Handy & Harman Refining has a rich & celebrated history
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About Handy and Harman Refining

Handy & Harman has been a leader in the precious metal business for more than 145 years, returning gold and silver back into use and earning the trust and respect of its customer base due to unmatched integrity and advanced refining processes.

Handy & Harman Refining is an operating unit of Lucas-Milhaupt, Inc., a provider and leading producer of metal joining products and services for thousands of companies worldwide. Handy & Harman Refining also supplies the precious metals reclamation services of parent company Handy & Harman Ltd., a publicly traded company.

IPMI Logo Handy & Harman Refining, has gained a reputation as a trusted partner and is a multilingual organization that communicates effectively with customers throughout the world. It is ISO Certified and a member of the International Precious Metals Institute and the Silver User Association.

The Early Days of Handy & Harman

Handy & Harman today is a widely diversified manufacturing company, producing thousands of products for a broad spectrum of industrial users. The company's 1867 beginnings, however, are rooted in the precious metals industry.

From its founding until the end of the 19th century, Handy & Harman dealt in gold and silver bars and coins, building a formidable global reputation. Based on experience and business contacts, the company began in 1892 issuing a daily silver price as a service for American silver producers. This price rapidly became the basis for virtually all silver transactions throughout North America.

During the late 1890s, in addition to the trading activity of bullion and coins, Handy & Harman acted as a supplier of gold and silver bars to manufacturing jewelers and silversmiths. These manufacturers alloyed gold and silver with other metals to fabricate finished jewelry and silverware products. And, as an important part of their operation, they reclaimed the precious metals hidden in their manufacturing scrap... in wiping rags, bench filings, lathe turnings and floor sweeps.

At the turn of the century, Handy & Harman undertook a major new step in the business by transitioning into metal fabricators and refiners, establishing a silver plant in Bridgeport, Connecticut and a gold plant in New York City.

It was during this time that Handy & Harman broke new ground in precious metal refining. In the early 1900s, reclaiming gold and silver from manufacturing scrap was inefficient due to limited technology. Jewelers and silversmiths would generally refine their own scrap and, because of their unsophisticated and small-scale equipment and procedures, would often lose considerable gold and silver in the process.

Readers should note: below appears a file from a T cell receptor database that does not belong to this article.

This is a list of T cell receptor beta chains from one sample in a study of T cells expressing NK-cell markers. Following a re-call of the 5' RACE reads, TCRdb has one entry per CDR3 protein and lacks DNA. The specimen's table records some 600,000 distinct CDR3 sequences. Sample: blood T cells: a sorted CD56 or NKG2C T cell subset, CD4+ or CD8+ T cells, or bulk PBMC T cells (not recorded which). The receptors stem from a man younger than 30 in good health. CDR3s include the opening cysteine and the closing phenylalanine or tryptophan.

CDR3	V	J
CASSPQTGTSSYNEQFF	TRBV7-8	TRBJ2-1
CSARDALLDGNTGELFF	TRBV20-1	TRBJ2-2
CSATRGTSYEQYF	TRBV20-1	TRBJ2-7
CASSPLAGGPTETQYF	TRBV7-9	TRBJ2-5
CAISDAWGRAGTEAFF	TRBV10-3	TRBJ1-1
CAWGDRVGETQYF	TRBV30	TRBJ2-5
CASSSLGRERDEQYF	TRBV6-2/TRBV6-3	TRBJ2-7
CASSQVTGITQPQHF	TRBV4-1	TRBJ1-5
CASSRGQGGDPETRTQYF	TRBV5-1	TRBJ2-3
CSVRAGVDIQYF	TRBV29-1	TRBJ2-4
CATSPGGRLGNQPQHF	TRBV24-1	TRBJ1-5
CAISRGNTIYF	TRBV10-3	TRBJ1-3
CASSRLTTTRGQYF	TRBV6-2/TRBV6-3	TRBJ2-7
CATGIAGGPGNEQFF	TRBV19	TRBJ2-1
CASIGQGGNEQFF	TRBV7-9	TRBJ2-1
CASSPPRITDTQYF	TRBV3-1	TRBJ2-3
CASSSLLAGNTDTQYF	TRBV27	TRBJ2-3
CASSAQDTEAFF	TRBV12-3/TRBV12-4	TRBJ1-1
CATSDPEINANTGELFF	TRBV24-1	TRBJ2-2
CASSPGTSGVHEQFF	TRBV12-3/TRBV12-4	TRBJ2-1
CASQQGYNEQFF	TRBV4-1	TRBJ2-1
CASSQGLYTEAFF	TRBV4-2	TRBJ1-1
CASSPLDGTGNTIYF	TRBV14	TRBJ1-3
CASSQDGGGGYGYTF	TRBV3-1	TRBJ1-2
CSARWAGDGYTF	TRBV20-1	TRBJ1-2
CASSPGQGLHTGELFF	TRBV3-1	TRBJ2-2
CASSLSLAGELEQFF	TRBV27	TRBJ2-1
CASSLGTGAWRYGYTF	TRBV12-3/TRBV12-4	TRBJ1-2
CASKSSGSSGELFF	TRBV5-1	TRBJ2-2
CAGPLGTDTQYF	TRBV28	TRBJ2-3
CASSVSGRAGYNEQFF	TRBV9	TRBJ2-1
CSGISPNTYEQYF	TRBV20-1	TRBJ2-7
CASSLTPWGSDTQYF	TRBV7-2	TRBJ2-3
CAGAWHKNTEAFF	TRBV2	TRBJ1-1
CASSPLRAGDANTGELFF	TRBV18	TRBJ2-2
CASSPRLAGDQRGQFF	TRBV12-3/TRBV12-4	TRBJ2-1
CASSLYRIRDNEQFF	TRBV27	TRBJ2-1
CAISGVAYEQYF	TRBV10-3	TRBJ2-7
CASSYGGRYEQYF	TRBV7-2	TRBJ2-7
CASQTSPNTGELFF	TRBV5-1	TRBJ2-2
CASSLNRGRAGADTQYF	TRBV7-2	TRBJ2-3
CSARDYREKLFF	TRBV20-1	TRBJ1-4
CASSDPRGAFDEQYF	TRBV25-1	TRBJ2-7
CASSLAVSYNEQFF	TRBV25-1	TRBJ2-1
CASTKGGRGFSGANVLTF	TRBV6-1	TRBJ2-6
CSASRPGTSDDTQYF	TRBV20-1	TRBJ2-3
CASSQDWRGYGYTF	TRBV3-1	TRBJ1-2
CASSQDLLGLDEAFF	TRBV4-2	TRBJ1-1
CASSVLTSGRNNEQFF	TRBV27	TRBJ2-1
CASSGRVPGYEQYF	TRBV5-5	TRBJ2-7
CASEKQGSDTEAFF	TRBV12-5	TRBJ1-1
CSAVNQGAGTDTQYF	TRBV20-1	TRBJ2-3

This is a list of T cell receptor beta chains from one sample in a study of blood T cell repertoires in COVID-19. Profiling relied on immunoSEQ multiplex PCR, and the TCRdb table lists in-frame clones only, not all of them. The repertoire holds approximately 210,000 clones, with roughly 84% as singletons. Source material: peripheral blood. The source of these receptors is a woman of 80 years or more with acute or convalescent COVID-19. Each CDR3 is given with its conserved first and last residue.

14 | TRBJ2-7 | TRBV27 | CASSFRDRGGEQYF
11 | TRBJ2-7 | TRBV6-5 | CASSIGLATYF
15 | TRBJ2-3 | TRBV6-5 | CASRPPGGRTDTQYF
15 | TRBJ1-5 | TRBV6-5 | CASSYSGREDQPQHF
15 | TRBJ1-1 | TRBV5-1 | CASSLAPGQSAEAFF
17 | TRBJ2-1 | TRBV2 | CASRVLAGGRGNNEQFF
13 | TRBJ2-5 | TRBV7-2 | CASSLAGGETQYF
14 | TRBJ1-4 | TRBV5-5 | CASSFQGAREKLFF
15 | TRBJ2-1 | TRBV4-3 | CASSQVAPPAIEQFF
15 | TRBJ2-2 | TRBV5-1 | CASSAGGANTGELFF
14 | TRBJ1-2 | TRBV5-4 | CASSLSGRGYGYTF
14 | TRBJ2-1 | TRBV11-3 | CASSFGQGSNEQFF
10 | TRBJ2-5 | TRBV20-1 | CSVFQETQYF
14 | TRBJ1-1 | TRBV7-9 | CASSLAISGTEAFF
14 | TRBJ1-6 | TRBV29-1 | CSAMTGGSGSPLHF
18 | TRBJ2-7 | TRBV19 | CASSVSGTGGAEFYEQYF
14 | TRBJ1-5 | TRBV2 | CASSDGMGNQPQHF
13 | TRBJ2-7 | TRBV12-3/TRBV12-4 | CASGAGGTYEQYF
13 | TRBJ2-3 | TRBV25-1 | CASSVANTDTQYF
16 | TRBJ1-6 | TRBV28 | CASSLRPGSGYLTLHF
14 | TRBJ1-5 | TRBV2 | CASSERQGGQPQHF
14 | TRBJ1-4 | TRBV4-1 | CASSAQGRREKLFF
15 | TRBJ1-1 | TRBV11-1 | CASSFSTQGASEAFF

With newly-installed large-scale equipment and advanced procedures, Handy & Harman was able to refine a manufacturer's scrap far more efficiently than jewelers and silversmiths. And by developing new techniques for blending, sampling and assaying a scrap lot, the company was able to determine its precise precious metal content as a basis for payment.

More evidence of the leadership role Handy & Harman played in the precious metals industry was the publication of the annual "Review of the Silver Market," a booklet that reviewed the 1916 silver market and was first published in 1917. This publication for many years reported on the trends and activities in silver, and was widely recognized as a reliable source of information on the silver market by the metals trade, economists, financial analysts and government agencies.

Handy & Harman is not only a recognized leader in today's silver market, but it has forged that reputation with a history of innovation and trend-setting that is not easily matched.

Handy & Harman Refining has been our primary refiner of choice for a number of years. As a supplier for one of our critical commodities, Handy & Harmon Refining has gone beyond satisfying our business needs by continuously supplying us with a quality product and superior service. Their established refining process has a quick turn, including the reclamation for the metals refined, which works with our best practices in inventory management.
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